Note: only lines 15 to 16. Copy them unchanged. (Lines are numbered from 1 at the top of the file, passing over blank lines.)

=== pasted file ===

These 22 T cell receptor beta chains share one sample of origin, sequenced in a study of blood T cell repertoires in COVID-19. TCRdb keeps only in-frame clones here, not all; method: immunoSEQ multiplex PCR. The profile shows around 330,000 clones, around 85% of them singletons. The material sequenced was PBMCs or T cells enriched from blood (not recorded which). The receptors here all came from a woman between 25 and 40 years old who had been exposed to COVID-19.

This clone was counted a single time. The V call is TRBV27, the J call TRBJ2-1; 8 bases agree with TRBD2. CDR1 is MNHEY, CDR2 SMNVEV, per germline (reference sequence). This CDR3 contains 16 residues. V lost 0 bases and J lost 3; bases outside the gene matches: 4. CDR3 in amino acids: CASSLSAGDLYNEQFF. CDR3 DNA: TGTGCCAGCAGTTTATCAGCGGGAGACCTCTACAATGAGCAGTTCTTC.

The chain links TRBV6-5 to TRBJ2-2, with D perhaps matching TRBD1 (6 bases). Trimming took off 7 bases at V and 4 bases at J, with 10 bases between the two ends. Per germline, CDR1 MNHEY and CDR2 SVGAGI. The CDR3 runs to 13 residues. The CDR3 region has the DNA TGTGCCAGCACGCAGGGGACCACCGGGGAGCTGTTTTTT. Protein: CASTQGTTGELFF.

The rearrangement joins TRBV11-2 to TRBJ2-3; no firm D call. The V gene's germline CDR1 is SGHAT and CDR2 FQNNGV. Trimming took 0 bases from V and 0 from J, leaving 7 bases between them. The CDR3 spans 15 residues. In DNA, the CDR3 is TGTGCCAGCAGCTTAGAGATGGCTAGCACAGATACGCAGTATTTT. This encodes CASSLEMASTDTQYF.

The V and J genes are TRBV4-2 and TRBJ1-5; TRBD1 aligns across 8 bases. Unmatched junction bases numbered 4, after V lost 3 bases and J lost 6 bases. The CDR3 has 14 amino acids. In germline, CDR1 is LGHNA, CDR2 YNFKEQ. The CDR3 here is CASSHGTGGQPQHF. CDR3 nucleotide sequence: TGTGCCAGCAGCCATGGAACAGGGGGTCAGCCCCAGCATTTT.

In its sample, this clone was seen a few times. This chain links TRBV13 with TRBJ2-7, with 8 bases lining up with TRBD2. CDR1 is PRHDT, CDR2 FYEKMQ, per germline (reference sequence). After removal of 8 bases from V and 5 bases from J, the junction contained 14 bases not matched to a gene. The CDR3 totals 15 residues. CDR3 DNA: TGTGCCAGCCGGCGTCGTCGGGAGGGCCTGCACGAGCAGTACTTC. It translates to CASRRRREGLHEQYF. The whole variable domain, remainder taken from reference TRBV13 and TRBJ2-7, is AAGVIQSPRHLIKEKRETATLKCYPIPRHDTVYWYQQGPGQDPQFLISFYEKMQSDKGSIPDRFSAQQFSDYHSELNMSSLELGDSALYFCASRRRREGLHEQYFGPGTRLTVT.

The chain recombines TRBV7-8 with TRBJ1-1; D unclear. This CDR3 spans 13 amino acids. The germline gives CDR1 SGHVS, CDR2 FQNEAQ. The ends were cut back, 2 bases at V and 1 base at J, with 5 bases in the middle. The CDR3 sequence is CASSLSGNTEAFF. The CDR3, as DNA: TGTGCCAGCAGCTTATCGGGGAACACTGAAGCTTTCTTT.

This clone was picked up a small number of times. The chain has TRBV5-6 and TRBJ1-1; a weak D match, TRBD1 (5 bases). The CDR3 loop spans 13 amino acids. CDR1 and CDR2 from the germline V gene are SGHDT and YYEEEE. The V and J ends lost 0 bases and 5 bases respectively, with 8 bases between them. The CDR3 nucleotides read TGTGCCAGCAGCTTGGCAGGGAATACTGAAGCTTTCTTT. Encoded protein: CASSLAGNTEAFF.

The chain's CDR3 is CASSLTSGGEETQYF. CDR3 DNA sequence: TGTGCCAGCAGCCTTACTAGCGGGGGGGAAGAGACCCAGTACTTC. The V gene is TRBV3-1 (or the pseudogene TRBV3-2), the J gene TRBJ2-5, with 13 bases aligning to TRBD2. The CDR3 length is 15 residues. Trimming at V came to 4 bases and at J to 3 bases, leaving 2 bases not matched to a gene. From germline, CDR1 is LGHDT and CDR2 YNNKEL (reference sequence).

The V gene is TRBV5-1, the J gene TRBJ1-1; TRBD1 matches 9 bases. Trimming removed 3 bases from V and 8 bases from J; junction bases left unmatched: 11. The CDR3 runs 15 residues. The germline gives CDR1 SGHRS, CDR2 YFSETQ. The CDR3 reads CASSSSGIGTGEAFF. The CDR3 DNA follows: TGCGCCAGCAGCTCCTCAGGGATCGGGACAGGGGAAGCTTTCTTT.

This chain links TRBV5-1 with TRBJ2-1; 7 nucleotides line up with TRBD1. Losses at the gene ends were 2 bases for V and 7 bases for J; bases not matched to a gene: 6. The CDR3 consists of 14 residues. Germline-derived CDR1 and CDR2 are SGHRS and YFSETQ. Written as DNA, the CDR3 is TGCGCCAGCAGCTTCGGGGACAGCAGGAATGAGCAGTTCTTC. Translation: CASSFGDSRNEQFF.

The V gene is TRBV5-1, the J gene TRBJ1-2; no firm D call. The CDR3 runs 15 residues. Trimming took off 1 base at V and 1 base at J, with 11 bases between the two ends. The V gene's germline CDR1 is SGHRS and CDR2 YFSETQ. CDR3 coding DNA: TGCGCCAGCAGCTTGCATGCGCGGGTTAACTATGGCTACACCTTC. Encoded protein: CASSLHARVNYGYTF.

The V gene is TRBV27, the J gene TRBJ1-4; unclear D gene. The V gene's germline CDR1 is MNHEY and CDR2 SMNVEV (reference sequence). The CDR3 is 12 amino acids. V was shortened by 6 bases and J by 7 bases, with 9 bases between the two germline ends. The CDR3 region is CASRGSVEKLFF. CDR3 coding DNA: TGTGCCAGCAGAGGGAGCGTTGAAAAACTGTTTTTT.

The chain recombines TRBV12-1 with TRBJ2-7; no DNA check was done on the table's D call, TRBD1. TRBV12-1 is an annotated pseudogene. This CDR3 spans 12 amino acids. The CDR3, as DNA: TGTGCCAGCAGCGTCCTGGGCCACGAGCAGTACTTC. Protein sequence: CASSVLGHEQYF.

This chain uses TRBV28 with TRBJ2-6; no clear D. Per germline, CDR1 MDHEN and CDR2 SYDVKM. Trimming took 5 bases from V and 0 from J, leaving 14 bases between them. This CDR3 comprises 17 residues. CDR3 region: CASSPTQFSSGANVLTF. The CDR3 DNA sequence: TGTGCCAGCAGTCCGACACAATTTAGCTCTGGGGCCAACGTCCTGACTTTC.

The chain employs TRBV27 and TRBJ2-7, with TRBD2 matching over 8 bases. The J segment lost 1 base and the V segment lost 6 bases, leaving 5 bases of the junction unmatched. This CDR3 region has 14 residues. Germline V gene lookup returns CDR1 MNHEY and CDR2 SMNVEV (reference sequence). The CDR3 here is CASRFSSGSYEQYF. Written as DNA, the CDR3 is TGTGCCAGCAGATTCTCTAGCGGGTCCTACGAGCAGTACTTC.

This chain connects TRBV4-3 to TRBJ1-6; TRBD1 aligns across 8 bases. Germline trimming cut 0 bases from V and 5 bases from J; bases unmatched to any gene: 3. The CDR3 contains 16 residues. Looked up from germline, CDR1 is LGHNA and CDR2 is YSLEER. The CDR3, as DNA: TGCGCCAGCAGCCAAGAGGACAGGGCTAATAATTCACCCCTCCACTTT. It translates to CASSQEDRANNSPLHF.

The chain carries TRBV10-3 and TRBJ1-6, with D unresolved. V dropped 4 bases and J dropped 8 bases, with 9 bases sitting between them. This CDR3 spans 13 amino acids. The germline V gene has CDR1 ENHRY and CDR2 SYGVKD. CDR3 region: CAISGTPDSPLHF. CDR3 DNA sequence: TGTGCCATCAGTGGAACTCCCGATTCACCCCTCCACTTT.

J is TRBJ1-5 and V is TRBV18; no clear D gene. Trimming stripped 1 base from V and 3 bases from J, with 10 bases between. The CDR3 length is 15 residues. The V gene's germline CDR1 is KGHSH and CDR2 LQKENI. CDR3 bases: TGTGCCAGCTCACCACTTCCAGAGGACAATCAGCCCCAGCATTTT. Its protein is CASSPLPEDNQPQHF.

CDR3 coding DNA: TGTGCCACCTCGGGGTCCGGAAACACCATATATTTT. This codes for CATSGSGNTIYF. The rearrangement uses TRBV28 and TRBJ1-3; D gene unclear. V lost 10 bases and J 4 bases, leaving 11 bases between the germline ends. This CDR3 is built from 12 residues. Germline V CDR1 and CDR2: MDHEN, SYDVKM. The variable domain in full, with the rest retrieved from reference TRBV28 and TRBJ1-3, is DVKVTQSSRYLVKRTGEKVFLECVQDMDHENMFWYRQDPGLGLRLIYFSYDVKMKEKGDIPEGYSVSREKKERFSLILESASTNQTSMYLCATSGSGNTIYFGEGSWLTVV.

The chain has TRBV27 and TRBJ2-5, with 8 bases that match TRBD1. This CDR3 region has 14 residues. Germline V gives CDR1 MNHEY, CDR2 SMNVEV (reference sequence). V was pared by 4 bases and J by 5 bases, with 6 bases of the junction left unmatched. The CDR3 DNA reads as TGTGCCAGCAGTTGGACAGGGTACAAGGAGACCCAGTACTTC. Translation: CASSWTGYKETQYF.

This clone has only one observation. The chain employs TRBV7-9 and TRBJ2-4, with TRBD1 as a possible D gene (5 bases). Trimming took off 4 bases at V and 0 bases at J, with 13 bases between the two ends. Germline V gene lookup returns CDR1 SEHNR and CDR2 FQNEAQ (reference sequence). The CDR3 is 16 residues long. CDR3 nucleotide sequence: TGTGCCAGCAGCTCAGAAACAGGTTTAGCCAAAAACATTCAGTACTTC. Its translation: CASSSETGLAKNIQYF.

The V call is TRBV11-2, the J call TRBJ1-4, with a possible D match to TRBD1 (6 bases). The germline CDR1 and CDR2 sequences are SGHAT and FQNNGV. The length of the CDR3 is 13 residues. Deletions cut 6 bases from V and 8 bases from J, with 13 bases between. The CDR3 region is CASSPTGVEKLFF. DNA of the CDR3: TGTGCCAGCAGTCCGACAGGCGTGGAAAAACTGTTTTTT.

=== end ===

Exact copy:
This chain uses TRBV28 with TRBJ2-6; no clear D. Per germline, CDR1 MDHEN and CDR2 SYDVKM. Trimming took 5 bases from V and 0 from J, leaving 14 bases between them. This CDR3 comprises 17 residues. CDR3 region: CASSPTQFSSGANVLTF. The CDR3 DNA sequence: TGTGCCAGCAGTCCGACACAATTTAGCTCTGGGGCCAACGTCCTGACTTTC.

The chain employs TRBV27 and TRBJ2-7, with TRBD2 matching over 8 bases. The J segment lost 1 base and the V segment lost 6 bases, leaving 5 bases of the junction unmatched. This CDR3 region has 14 residues. Germline V gene lookup returns CDR1 MNHEY and CDR2 SMNVEV (reference sequence). The CDR3 here is CASRFSSGSYEQYF. Written as DNA, the CDR3 is TGTGCCAGCAGATTCTCTAGCGGGTCCTACGAGCAGTACTTC.